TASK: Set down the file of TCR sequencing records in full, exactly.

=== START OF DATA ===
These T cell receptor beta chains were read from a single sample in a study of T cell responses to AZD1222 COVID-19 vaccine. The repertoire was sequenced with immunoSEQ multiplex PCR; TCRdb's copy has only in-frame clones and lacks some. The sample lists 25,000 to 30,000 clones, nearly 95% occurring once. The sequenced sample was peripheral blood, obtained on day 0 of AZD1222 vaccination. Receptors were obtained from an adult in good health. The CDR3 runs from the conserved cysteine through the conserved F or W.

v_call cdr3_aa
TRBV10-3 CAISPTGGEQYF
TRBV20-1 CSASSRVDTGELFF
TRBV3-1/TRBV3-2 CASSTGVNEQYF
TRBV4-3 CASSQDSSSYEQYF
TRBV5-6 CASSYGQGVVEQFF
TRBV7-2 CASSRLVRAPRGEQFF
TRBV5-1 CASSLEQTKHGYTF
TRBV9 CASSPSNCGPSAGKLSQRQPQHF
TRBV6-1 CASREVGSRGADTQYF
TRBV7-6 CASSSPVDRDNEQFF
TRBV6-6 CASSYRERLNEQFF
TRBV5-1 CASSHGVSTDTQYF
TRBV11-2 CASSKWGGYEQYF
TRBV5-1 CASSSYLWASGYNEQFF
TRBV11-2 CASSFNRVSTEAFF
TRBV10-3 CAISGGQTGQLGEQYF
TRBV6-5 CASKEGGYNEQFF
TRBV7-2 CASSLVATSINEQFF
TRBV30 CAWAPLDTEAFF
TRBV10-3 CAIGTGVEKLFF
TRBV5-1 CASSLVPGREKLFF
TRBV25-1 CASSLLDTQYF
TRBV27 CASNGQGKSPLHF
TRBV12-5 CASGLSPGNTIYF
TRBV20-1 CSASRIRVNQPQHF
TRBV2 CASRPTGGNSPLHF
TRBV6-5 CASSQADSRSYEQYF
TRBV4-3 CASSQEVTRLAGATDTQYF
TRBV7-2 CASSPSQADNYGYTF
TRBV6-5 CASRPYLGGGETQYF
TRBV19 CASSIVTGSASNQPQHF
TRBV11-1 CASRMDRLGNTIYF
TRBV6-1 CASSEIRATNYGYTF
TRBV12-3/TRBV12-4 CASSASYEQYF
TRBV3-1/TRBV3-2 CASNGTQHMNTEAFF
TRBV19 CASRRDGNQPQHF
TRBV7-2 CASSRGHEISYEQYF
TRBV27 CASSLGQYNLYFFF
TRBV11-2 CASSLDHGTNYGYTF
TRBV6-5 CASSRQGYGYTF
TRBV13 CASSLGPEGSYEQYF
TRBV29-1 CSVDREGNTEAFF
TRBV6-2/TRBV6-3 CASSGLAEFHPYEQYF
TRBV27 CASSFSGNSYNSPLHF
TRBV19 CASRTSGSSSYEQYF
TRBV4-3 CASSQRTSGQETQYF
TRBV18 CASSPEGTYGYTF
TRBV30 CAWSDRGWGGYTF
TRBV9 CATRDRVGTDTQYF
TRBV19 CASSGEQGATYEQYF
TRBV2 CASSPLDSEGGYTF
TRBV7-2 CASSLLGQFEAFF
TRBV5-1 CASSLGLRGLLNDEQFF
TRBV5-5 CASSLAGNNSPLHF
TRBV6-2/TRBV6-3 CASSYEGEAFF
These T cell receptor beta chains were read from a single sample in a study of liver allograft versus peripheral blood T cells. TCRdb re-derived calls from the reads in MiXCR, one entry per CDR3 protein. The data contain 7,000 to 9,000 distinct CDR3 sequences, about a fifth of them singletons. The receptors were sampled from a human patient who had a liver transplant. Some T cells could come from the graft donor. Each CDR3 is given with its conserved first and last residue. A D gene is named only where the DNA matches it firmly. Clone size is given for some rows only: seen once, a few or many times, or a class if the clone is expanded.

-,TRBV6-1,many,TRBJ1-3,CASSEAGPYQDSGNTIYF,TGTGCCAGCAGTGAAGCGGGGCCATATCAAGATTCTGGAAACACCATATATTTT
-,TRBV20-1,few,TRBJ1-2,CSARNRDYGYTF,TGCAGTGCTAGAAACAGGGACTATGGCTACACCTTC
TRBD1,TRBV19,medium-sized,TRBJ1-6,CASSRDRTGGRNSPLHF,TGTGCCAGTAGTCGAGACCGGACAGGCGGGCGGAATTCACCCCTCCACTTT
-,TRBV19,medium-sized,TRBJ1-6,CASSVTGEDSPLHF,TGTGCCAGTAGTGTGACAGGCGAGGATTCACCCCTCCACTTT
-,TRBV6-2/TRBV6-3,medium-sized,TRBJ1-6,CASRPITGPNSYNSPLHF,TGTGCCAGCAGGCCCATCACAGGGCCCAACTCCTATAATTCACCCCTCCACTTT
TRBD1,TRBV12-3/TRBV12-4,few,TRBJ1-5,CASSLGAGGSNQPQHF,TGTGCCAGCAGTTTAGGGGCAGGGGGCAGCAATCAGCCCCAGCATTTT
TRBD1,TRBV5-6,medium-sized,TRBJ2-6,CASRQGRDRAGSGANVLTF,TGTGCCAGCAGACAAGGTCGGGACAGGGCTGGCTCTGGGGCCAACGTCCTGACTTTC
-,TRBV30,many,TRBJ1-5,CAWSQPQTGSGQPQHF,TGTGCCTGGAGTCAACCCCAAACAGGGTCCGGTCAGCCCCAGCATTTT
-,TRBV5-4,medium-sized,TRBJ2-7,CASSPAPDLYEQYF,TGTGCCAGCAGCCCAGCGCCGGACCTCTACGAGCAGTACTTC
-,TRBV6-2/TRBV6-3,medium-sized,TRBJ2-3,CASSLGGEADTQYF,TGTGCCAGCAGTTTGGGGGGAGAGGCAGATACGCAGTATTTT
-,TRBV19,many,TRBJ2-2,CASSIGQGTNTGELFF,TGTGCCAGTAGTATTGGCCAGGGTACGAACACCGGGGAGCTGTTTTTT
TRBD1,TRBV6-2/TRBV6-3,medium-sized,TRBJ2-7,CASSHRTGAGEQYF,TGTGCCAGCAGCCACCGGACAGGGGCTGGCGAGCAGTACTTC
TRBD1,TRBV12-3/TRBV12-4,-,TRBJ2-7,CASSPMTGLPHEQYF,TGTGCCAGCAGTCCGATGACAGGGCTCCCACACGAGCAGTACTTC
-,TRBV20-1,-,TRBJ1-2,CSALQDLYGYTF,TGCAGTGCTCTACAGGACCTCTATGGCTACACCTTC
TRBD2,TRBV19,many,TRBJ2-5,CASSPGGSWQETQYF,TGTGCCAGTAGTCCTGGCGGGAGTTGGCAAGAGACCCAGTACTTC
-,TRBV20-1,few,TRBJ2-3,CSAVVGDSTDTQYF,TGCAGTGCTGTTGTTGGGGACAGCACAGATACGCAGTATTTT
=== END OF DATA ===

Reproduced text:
These T cell receptor beta chains were read from a single sample in a study of T cell responses to AZD1222 COVID-19 vaccine. The repertoire was sequenced with immunoSEQ multiplex PCR; TCRdb's copy has only in-frame clones and lacks some. The sample lists 25,000 to 30,000 clones, nearly 95% occurring once. The sequenced sample was peripheral blood, obtained on day 0 of AZD1222 vaccination. Receptors were obtained from an adult in good health. The CDR3 runs from the conserved cysteine through the conserved F or W.

v_call cdr3_aa
TRBV10-3 CAISPTGGEQYF
TRBV20-1 CSASSRVDTGELFF
TRBV3-1/TRBV3-2 CASSTGVNEQYF
TRBV4-3 CASSQDSSSYEQYF
TRBV5-6 CASSYGQGVVEQFF
TRBV7-2 CASSRLVRAPRGEQFF
TRBV5-1 CASSLEQTKHGYTF
TRBV9 CASSPSNCGPSAGKLSQRQPQHF
TRBV6-1 CASREVGSRGADTQYF
TRBV7-6 CASSSPVDRDNEQFF
TRBV6-6 CASSYRERLNEQFF
TRBV5-1 CASSHGVSTDTQYF
TRBV11-2 CASSKWGGYEQYF
TRBV5-1 CASSSYLWASGYNEQFF
TRBV11-2 CASSFNRVSTEAFF
TRBV10-3 CAISGGQTGQLGEQYF
TRBV6-5 CASKEGGYNEQFF
TRBV7-2 CASSLVATSINEQFF
TRBV30 CAWAPLDTEAFF
TRBV10-3 CAIGTGVEKLFF
TRBV5-1 CASSLVPGREKLFF
TRBV25-1 CASSLLDTQYF
TRBV27 CASNGQGKSPLHF
TRBV12-5 CASGLSPGNTIYF
TRBV20-1 CSASRIRVNQPQHF
TRBV2 CASRPTGGNSPLHF
TRBV6-5 CASSQADSRSYEQYF
TRBV4-3 CASSQEVTRLAGATDTQYF
TRBV7-2 CASSPSQADNYGYTF
TRBV6-5 CASRPYLGGGETQYF
TRBV19 CASSIVTGSASNQPQHF
TRBV11-1 CASRMDRLGNTIYF
TRBV6-1 CASSEIRATNYGYTF
TRBV12-3/TRBV12-4 CASSASYEQYF
TRBV3-1/TRBV3-2 CASNGTQHMNTEAFF
TRBV19 CASRRDGNQPQHF
TRBV7-2 CASSRGHEISYEQYF
TRBV27 CASSLGQYNLYFFF
TRBV11-2 CASSLDHGTNYGYTF
TRBV6-5 CASSRQGYGYTF
TRBV13 CASSLGPEGSYEQYF
TRBV29-1 CSVDREGNTEAFF
TRBV6-2/TRBV6-3 CASSGLAEFHPYEQYF
TRBV27 CASSFSGNSYNSPLHF
TRBV19 CASRTSGSSSYEQYF
TRBV4-3 CASSQRTSGQETQYF
TRBV18 CASSPEGTYGYTF
TRBV30 CAWSDRGWGGYTF
TRBV9 CATRDRVGTDTQYF
TRBV19 CASSGEQGATYEQYF
TRBV2 CASSPLDSEGGYTF
TRBV7-2 CASSLLGQFEAFF
TRBV5-1 CASSLGLRGLLNDEQFF
TRBV5-5 CASSLAGNNSPLHF
TRBV6-2/TRBV6-3 CASSYEGEAFF
These T cell receptor beta chains were read from a single sample in a study of liver allograft versus peripheral blood T cells. TCRdb re-derived calls from the reads in MiXCR, one entry per CDR3 protein. The data contain 7,000 to 9,000 distinct CDR3 sequences, about a fifth of them singletons. The receptors were sampled from a human patient who had a liver transplant. Some T cells could come from the graft donor. Each CDR3 is given with its conserved first and last residue. A D gene is named only where the DNA matches it firmly. Clone size is given for some rows only: seen once, a few or many times, or a class if the clone is expanded.

-,TRBV6-1,many,TRBJ1-3,CASSEAGPYQDSGNTIYF,TGTGCCAGCAGTGAAGCGGGGCCATATCAAGATTCTGGAAACACCATATATTTT
-,TRBV20-1,few,TRBJ1-2,CSARNRDYGYTF,TGCAGTGCTAGAAACAGGGACTATGGCTACACCTTC
TRBD1,TRBV19,medium-sized,TRBJ1-6,CASSRDRTGGRNSPLHF,TGTGCCAGTAGTCGAGACCGGACAGGCGGGCGGAATTCACCCCTCCACTTT
-,TRBV19,medium-sized,TRBJ1-6,CASSVTGEDSPLHF,TGTGCCAGTAGTGTGACAGGCGAGGATTCACCCCTCCACTTT
-,TRBV6-2/TRBV6-3,medium-sized,TRBJ1-6,CASRPITGPNSYNSPLHF,TGTGCCAGCAGGCCCATCACAGGGCCCAACTCCTATAATTCACCCCTCCACTTT
TRBD1,TRBV12-3/TRBV12-4,few,TRBJ1-5,CASSLGAGGSNQPQHF,TGTGCCAGCAGTTTAGGGGCAGGGGGCAGCAATCAGCCCCAGCATTTT
TRBD1,TRBV5-6,medium-sized,TRBJ2-6,CASRQGRDRAGSGANVLTF,TGTGCCAGCAGACAAGGTCGGGACAGGGCTGGCTCTGGGGCCAACGTCCTGACTTTC
-,TRBV30,many,TRBJ1-5,CAWSQPQTGSGQPQHF,TGTGCCTGGAGTCAACCCCAAACAGGGTCCGGTCAGCCCCAGCATTTT
-,TRBV5-4,medium-sized,TRBJ2-7,CASSPAPDLYEQYF,TGTGCCAGCAGCCCAGCGCCGGACCTCTACGAGCAGTACTTC
-,TRBV6-2/TRBV6-3,medium-sized,TRBJ2-3,CASSLGGEADTQYF,TGTGCCAGCAGTTTGGGGGGAGAGGCAGATACGCAGTATTTT
-,TRBV19,many,TRBJ2-2,CASSIGQGTNTGELFF,TGTGCCAGTAGTATTGGCCAGGGTACGAACACCGGGGAGCTGTTTTTT
TRBD1,TRBV6-2/TRBV6-3,medium-sized,TRBJ2-7,CASSHRTGAGEQYF,TGTGCCAGCAGCCACCGGACAGGGGCTGGCGAGCAGTACTTC
TRBD1,TRBV12-3/TRBV12-4,-,TRBJ2-7,CASSPMTGLPHEQYF,TGTGCCAGCAGTCCGATGACAGGGCTCCCACACGAGCAGTACTTC
-,TRBV20-1,-,TRBJ1-2,CSALQDLYGYTF,TGCAGTGCTCTACAGGACCTCTATGGCTACACCTTC
TRBD2,TRBV19,many,TRBJ2-5,CASSPGGSWQETQYF,TGTGCCAGTAGTCCTGGCGGGAGTTGGCAAGAGACCCAGTACTTC
-,TRBV20-1,few,TRBJ2-3,CSAVVGDSTDTQYF,TGCAGTGCTGTTGTTGGGGACAGCACAGATACGCAGTATTTT